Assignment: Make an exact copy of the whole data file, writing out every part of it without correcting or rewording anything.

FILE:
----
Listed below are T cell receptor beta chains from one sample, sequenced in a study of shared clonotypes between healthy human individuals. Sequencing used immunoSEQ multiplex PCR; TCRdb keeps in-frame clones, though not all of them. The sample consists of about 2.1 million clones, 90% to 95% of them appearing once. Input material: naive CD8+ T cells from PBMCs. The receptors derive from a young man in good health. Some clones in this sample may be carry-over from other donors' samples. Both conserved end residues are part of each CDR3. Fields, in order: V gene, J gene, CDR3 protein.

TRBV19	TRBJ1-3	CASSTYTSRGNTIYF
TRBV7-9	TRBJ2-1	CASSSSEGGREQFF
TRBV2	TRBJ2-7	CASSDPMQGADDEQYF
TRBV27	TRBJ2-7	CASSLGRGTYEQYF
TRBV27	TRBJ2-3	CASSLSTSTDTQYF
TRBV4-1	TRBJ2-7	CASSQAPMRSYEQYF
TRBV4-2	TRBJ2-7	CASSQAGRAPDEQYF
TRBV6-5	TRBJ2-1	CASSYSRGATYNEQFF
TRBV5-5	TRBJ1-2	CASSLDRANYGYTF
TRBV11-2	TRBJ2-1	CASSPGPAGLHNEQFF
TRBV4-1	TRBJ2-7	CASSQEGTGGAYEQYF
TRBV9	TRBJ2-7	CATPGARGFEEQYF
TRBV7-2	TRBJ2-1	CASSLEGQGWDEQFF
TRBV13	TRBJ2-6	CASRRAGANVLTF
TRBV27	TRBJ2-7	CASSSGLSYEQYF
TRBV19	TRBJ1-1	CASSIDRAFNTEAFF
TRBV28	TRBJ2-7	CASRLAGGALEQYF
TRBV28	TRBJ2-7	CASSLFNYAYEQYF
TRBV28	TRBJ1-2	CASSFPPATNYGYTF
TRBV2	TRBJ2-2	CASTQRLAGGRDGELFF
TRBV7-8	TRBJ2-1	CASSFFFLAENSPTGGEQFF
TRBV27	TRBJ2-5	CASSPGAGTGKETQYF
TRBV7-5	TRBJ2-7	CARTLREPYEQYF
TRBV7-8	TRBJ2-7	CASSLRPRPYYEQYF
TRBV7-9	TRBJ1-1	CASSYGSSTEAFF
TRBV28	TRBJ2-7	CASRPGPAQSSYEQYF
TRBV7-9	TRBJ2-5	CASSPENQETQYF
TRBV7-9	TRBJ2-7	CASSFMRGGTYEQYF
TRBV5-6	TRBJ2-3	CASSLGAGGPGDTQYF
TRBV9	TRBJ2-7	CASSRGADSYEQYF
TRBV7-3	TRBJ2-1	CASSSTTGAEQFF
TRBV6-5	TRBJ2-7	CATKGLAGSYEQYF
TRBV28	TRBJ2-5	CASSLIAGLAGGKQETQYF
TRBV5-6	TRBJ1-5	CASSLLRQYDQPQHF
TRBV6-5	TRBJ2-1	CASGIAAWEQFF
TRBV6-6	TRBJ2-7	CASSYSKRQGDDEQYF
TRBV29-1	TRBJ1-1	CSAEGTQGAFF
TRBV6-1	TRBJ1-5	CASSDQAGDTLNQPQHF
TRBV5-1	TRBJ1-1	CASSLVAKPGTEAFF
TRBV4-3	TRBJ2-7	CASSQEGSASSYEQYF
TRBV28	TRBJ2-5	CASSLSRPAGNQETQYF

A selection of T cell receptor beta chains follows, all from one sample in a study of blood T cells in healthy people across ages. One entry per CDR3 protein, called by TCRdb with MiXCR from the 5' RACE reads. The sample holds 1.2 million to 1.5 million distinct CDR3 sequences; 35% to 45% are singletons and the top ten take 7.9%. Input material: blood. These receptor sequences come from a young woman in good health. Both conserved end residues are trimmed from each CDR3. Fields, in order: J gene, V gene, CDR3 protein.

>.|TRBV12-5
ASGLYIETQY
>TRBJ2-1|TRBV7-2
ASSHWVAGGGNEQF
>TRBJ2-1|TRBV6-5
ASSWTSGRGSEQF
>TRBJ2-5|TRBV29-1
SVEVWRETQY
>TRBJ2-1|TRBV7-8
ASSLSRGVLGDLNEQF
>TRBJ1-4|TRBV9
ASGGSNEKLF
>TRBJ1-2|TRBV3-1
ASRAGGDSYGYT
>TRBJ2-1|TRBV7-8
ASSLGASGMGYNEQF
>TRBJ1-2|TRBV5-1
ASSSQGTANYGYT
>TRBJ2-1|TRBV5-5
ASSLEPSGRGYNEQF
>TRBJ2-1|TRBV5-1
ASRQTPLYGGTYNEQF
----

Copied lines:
Listed below are T cell receptor beta chains from one sample, sequenced in a study of shared clonotypes between healthy human individuals. Sequencing used immunoSEQ multiplex PCR; TCRdb keeps in-frame clones, though not all of them. The sample consists of about 2.1 million clones, 90% to 95% of them appearing once. Input material: naive CD8+ T cells from PBMCs. The receptors derive from a young man in good health. Some clones in this sample may be carry-over from other donors' samples. Both conserved end residues are part of each CDR3. Fields, in order: V gene, J gene, CDR3 protein.

TRBV19	TRBJ1-3	CASSTYTSRGNTIYF
TRBV7-9	TRBJ2-1	CASSSSEGGREQFF
TRBV2	TRBJ2-7	CASSDPMQGADDEQYF
TRBV27	TRBJ2-7	CASSLGRGTYEQYF
TRBV27	TRBJ2-3	CASSLSTSTDTQYF
TRBV4-1	TRBJ2-7	CASSQAPMRSYEQYF
TRBV4-2	TRBJ2-7	CASSQAGRAPDEQYF
TRBV6-5	TRBJ2-1	CASSYSRGATYNEQFF
TRBV5-5	TRBJ1-2	CASSLDRANYGYTF
TRBV11-2	TRBJ2-1	CASSPGPAGLHNEQFF
TRBV4-1	TRBJ2-7	CASSQEGTGGAYEQYF
TRBV9	TRBJ2-7	CATPGARGFEEQYF
TRBV7-2	TRBJ2-1	CASSLEGQGWDEQFF
TRBV13	TRBJ2-6	CASRRAGANVLTF
TRBV27	TRBJ2-7	CASSSGLSYEQYF
TRBV19	TRBJ1-1	CASSIDRAFNTEAFF
TRBV28	TRBJ2-7	CASRLAGGALEQYF
TRBV28	TRBJ2-7	CASSLFNYAYEQYF
TRBV28	TRBJ1-2	CASSFPPATNYGYTF
TRBV2	TRBJ2-2	CASTQRLAGGRDGELFF
TRBV7-8	TRBJ2-1	CASSFFFLAENSPTGGEQFF
TRBV27	TRBJ2-5	CASSPGAGTGKETQYF
TRBV7-5	TRBJ2-7	CARTLREPYEQYF
TRBV7-8	TRBJ2-7	CASSLRPRPYYEQYF
TRBV7-9	TRBJ1-1	CASSYGSSTEAFF
TRBV28	TRBJ2-7	CASRPGPAQSSYEQYF
TRBV7-9	TRBJ2-5	CASSPENQETQYF
TRBV7-9	TRBJ2-7	CASSFMRGGTYEQYF
TRBV5-6	TRBJ2-3	CASSLGAGGPGDTQYF
TRBV9	TRBJ2-7	CASSRGADSYEQYF
TRBV7-3	TRBJ2-1	CASSSTTGAEQFF
TRBV6-5	TRBJ2-7	CATKGLAGSYEQYF
TRBV28	TRBJ2-5	CASSLIAGLAGGKQETQYF
TRBV5-6	TRBJ1-5	CASSLLRQYDQPQHF
TRBV6-5	TRBJ2-1	CASGIAAWEQFF
TRBV6-6	TRBJ2-7	CASSYSKRQGDDEQYF
TRBV29-1	TRBJ1-1	CSAEGTQGAFF
TRBV6-1	TRBJ1-5	CASSDQAGDTLNQPQHF
TRBV5-1	TRBJ1-1	CASSLVAKPGTEAFF
TRBV4-3	TRBJ2-7	CASSQEGSASSYEQYF
TRBV28	TRBJ2-5	CASSLSRPAGNQETQYF

A selection of T cell receptor beta chains follows, all from one sample in a study of blood T cells in healthy people across ages. One entry per CDR3 protein, called by TCRdb with MiXCR from the 5' RACE reads. The sample holds 1.2 million to 1.5 million distinct CDR3 sequences; 35% to 45% are singletons and the top ten take 7.9%. Input material: blood. These receptor sequences come from a young woman in good health. Both conserved end residues are trimmed from each CDR3. Fields, in order: J gene, V gene, CDR3 protein.

>.|TRBV12-5
ASGLYIETQY
>TRBJ2-1|TRBV7-2
ASSHWVAGGGNEQF
>TRBJ2-1|TRBV6-5
ASSWTSGRGSEQF
>TRBJ2-5|TRBV29-1
SVEVWRETQY
>TRBJ2-1|TRBV7-8
ASSLSRGVLGDLNEQF
>TRBJ1-4|TRBV9
ASGGSNEKLF
>TRBJ1-2|TRBV3-1
ASRAGGDSYGYT
>TRBJ2-1|TRBV7-8
ASSLGASGMGYNEQF
>TRBJ1-2|TRBV5-1
ASSSQGTANYGYT
>TRBJ2-1|TRBV5-5
ASSLEPSGRGYNEQF
>TRBJ2-1|TRBV5-1
ASRQTPLYGGTYNEQF